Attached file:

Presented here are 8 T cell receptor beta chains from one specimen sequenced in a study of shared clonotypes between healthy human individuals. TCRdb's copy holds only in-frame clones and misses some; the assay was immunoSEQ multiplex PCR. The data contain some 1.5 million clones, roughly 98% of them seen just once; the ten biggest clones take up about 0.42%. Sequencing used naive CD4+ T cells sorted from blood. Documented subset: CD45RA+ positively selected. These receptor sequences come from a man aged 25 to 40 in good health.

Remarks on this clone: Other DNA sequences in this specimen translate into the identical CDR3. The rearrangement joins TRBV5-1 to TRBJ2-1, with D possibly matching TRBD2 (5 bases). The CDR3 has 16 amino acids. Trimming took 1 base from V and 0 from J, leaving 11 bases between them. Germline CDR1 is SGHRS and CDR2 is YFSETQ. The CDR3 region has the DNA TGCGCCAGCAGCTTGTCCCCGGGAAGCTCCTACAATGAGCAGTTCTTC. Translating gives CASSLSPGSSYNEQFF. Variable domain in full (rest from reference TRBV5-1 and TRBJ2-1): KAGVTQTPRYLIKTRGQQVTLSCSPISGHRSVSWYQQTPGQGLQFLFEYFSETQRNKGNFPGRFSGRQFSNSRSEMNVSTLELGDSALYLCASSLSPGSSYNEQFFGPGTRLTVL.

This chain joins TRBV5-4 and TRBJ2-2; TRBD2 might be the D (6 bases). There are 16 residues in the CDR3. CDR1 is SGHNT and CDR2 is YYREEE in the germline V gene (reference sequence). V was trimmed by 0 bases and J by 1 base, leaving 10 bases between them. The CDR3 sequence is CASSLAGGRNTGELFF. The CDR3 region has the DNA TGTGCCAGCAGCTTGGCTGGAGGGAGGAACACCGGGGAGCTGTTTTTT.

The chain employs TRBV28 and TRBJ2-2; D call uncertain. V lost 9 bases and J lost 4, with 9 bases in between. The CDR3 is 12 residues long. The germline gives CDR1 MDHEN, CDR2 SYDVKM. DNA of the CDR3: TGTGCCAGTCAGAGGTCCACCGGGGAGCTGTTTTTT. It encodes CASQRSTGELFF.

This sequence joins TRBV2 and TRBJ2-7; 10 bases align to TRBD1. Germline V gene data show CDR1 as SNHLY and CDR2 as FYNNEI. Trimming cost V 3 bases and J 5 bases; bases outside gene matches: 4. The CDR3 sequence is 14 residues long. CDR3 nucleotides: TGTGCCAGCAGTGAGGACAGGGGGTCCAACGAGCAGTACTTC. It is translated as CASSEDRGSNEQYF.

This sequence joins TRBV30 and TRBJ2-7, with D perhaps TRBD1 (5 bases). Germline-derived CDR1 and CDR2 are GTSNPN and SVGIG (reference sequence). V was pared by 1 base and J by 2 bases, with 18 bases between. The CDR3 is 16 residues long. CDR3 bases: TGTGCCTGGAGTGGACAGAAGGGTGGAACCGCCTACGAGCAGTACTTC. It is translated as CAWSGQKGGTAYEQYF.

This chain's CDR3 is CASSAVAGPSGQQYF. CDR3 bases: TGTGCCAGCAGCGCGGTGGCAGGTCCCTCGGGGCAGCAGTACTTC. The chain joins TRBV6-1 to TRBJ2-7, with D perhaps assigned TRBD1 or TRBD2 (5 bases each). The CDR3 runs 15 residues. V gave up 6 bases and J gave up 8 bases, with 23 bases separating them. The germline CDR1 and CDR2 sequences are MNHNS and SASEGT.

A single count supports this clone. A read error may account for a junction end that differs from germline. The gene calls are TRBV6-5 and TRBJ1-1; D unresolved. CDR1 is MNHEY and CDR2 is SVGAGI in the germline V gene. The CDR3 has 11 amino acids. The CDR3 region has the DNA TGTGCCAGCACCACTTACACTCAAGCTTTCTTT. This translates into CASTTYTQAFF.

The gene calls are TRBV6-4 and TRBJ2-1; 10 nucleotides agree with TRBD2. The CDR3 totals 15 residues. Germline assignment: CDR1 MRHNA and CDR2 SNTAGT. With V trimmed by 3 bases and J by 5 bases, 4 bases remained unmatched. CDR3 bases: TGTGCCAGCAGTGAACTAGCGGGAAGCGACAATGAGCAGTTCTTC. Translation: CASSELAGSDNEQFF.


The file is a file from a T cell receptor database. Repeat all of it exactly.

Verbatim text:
Presented here are 8 T cell receptor beta chains from one specimen sequenced in a study of shared clonotypes between healthy human individuals. TCRdb's copy holds only in-frame clones and misses some; the assay was immunoSEQ multiplex PCR. The data contain some 1.5 million clones, roughly 98% of them seen just once; the ten biggest clones take up about 0.42%. Sequencing used naive CD4+ T cells sorted from blood. Documented subset: CD45RA+ positively selected. These receptor sequences come from a man aged 25 to 40 in good health.

Remarks on this clone: Other DNA sequences in this specimen translate into the identical CDR3. The rearrangement joins TRBV5-1 to TRBJ2-1, with D possibly matching TRBD2 (5 bases). The CDR3 has 16 amino acids. Trimming took 1 base from V and 0 from J, leaving 11 bases between them. Germline CDR1 is SGHRS and CDR2 is YFSETQ. The CDR3 region has the DNA TGCGCCAGCAGCTTGTCCCCGGGAAGCTCCTACAATGAGCAGTTCTTC. Translating gives CASSLSPGSSYNEQFF. Variable domain in full (rest from reference TRBV5-1 and TRBJ2-1): KAGVTQTPRYLIKTRGQQVTLSCSPISGHRSVSWYQQTPGQGLQFLFEYFSETQRNKGNFPGRFSGRQFSNSRSEMNVSTLELGDSALYLCASSLSPGSSYNEQFFGPGTRLTVL.

This chain joins TRBV5-4 and TRBJ2-2; TRBD2 might be the D (6 bases). There are 16 residues in the CDR3. CDR1 is SGHNT and CDR2 is YYREEE in the germline V gene (reference sequence). V was trimmed by 0 bases and J by 1 base, leaving 10 bases between them. The CDR3 sequence is CASSLAGGRNTGELFF. The CDR3 region has the DNA TGTGCCAGCAGCTTGGCTGGAGGGAGGAACACCGGGGAGCTGTTTTTT.

The chain employs TRBV28 and TRBJ2-2; D call uncertain. V lost 9 bases and J lost 4, with 9 bases in between. The CDR3 is 12 residues long. The germline gives CDR1 MDHEN, CDR2 SYDVKM. DNA of the CDR3: TGTGCCAGTCAGAGGTCCACCGGGGAGCTGTTTTTT. It encodes CASQRSTGELFF.

This sequence joins TRBV2 and TRBJ2-7; 10 bases align to TRBD1. Germline V gene data show CDR1 as SNHLY and CDR2 as FYNNEI. Trimming cost V 3 bases and J 5 bases; bases outside gene matches: 4. The CDR3 sequence is 14 residues long. CDR3 nucleotides: TGTGCCAGCAGTGAGGACAGGGGGTCCAACGAGCAGTACTTC. It is translated as CASSEDRGSNEQYF.

This sequence joins TRBV30 and TRBJ2-7, with D perhaps TRBD1 (5 bases). Germline-derived CDR1 and CDR2 are GTSNPN and SVGIG (reference sequence). V was pared by 1 base and J by 2 bases, with 18 bases between. The CDR3 is 16 residues long. CDR3 bases: TGTGCCTGGAGTGGACAGAAGGGTGGAACCGCCTACGAGCAGTACTTC. It is translated as CAWSGQKGGTAYEQYF.

This chain's CDR3 is CASSAVAGPSGQQYF. CDR3 bases: TGTGCCAGCAGCGCGGTGGCAGGTCCCTCGGGGCAGCAGTACTTC. The chain joins TRBV6-1 to TRBJ2-7, with D perhaps assigned TRBD1 or TRBD2 (5 bases each). The CDR3 runs 15 residues. V gave up 6 bases and J gave up 8 bases, with 23 bases separating them. The germline CDR1 and CDR2 sequences are MNHNS and SASEGT.

A single count supports this clone. A read error may account for a junction end that differs from germline. The gene calls are TRBV6-5 and TRBJ1-1; D unresolved. CDR1 is MNHEY and CDR2 is SVGAGI in the germline V gene. The CDR3 has 11 amino acids. The CDR3 region has the DNA TGTGCCAGCACCACTTACACTCAAGCTTTCTTT. This translates into CASTTYTQAFF.

The gene calls are TRBV6-4 and TRBJ2-1; 10 nucleotides agree with TRBD2. The CDR3 totals 15 residues. Germline assignment: CDR1 MRHNA and CDR2 SNTAGT. With V trimmed by 3 bases and J by 5 bases, 4 bases remained unmatched. CDR3 bases: TGTGCCAGCAGTGAACTAGCGGGAAGCGACAATGAGCAGTTCTTC. Translation: CASSELAGSDNEQFF.